It’s been a strange and challenging time for most of us: our health and wellbeing threatened, our movements profoundly restricted, and our routines of work and play utterly reshaped.
Last year, as the coronavirus pandemic was taking hold across the globe, we asked expatriates why they had moved (pre-Covid-19) abroad for work. Our commissioned piece of multi-market research, conducted by Ipsos MRBI, revealed three main reasons for people going cross-seas for work: to earn more money, for personal development, and to achieve a better work-life balance.
Unsurprisingly, 49 per cent of respondents said they moved abroad for work for ‘financial reasons’/’to earn more money’. We know that expat assignments can be costly, as employers facilitate the relocation for the assignee and their family. These assignments are valuable and so too, are the positions held by those that take them. Uprooting one’s life to another country is not easy, so it makes sense that many do so for financial reward. That said, many individuals embark on their own journey abroad for work, in seek of new employment. Perhaps there are fewer opportunities in their field at home, or other markets simply have better rates of pay for a given line of work.
A better work-life balance to be found overseas
Interesting, too, that 46 per cent of international workers cited ‘personal development’ as a reason for relocation, and 40 per cent did so to achieve a better work-life balance. There is a certain sense of adventure associated with moving abroad; putting yourself out of your comfort zone and into a new place can be daunting – but also rewarding. I see employees often including temporary expat assignments into their long-term achievement plans – it isn’t unusual for us to long for something a bit different, and to push ourselves to do something exciting.
Different countries have different approaches to work life, with varying standards on worktime hours, remote working and paid holidays, among other considerations. For example, the statutory minimum amount of paid annual leave in Qatar is 15 days, but, if you relocate to France, that number increases to 25, or to 30 in the UAE. It’s not hard to see the appeal for someone from the US – where there is no federal or state statutory minimum paid vacation or paid public holidays – to move to a country within the European Union, which mandates that all employees within its member states receive a minimum of four weeks of paid vacation. Similarly, what constitutes ‘business hours’ or ‘a working week’ differs from country to country. I suspect that some expats seek to relocate to countries that better align with what their ideal working schedule would be.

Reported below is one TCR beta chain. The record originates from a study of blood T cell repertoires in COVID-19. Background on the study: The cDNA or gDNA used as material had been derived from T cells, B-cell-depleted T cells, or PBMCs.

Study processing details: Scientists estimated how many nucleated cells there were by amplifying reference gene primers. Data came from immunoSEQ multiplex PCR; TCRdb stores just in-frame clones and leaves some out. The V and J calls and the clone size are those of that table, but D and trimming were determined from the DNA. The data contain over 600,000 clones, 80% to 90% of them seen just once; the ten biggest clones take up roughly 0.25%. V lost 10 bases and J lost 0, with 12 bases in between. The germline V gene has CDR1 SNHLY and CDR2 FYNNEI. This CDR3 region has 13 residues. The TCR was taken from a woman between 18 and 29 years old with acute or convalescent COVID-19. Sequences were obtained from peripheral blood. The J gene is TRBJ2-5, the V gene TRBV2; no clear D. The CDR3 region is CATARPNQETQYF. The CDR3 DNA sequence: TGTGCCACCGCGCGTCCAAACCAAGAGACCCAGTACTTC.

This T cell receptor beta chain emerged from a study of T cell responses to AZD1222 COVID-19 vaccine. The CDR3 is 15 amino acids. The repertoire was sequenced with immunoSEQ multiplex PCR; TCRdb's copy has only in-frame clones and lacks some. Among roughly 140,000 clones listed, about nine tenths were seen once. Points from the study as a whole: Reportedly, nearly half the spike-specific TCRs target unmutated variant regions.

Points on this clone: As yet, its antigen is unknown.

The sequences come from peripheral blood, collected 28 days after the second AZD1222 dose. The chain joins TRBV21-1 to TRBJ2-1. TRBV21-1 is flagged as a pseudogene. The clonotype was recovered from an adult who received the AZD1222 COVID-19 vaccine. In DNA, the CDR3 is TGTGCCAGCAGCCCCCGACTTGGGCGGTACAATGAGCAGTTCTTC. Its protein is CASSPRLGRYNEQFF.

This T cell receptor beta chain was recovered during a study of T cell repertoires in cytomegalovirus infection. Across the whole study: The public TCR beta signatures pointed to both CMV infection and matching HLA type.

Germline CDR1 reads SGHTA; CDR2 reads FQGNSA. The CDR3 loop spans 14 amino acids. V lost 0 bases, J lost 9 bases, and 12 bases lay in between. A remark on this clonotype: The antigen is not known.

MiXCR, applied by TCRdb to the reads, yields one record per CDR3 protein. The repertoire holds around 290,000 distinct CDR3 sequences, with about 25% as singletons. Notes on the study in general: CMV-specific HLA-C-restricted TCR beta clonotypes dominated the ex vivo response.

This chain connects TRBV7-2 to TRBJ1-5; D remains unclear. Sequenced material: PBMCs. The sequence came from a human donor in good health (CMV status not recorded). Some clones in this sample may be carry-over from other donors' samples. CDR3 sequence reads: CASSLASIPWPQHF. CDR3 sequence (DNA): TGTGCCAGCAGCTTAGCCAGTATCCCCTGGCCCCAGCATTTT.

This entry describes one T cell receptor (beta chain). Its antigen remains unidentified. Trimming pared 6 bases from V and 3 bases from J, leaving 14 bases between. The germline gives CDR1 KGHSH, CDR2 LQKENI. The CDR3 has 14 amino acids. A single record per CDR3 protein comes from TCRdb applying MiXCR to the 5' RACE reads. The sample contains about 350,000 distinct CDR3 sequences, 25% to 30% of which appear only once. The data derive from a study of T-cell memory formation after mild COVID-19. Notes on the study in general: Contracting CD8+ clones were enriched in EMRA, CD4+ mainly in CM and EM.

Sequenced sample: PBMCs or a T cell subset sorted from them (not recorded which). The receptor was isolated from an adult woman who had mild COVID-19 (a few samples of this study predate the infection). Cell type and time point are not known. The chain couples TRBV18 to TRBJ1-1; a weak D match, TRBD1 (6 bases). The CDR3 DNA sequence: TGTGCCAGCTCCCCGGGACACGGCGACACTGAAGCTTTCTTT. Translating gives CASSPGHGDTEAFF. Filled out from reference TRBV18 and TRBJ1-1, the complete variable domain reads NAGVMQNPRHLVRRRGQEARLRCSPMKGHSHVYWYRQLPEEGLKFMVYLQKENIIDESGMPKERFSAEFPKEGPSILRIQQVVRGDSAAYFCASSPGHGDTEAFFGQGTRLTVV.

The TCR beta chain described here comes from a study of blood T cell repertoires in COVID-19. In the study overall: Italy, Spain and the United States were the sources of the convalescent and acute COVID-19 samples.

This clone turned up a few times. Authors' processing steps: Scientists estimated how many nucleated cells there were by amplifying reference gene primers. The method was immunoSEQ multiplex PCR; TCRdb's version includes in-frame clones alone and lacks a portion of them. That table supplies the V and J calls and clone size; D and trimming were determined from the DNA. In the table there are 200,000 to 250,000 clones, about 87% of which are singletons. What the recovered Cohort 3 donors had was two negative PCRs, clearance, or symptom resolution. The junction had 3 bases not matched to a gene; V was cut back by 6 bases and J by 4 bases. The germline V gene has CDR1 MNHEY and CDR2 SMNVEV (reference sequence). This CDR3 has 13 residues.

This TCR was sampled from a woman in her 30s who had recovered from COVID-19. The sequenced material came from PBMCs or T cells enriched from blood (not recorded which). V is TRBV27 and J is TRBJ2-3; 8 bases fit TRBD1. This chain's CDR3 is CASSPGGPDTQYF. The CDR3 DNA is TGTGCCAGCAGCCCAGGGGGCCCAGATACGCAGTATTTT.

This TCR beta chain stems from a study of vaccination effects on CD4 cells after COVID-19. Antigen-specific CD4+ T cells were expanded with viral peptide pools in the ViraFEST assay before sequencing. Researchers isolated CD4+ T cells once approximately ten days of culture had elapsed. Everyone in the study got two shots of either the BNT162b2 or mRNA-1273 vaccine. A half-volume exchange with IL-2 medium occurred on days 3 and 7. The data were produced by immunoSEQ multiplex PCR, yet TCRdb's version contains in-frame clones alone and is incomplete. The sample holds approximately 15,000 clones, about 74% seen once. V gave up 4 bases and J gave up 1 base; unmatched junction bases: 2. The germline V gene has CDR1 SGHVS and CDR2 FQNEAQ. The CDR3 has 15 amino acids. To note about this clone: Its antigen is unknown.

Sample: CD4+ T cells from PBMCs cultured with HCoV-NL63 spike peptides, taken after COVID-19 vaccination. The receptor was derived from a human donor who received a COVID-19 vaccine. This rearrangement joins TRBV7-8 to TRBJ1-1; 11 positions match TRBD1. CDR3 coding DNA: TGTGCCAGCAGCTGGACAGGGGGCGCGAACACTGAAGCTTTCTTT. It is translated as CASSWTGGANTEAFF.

After months of lockdown, organisations want to support employees with flexibility, particularly in relation to travelling home or to visit family and friends overseas. However, working from another country, even for short periods from home, can have a variety of implications for both employers and employees, including tax, social security, immigration and employment status, which must be carefully navigated.
Today, more than ever, employers are looking closely at what their workforce wants in terms of an overall work life. The desire for a better work-life balance is something that has reverberated through us all this year, as most of us have been forced to conduct most, if not all, of our work from home. While pushed to do so by Covid-19, we have seen many workers enjoy the freedom this provides – extra time with families, less time commuting in traffic, the facilities to prepare better worktime meals, etc. Indeed, it is likely that even beyond the pandemic, working from home will be something that many employees not only hope to have as part of their normal working schedule, but expect.
The pandemic has re-shuffled many people’s priorities when it comes to work life and that includes people working abroad. Many of those working abroad throughout the pandemic have likely experienced an increased level of isolation from being even further away from friends and family than those of us who live in our home countries. It will be interesting to see whether the events of this year reframe what people look for when considering expat assignment opportunities. Employers who are now more acutely aware of the needs of their newly remote workforce, need to provide expat assignments with the same considerations, now and into the future.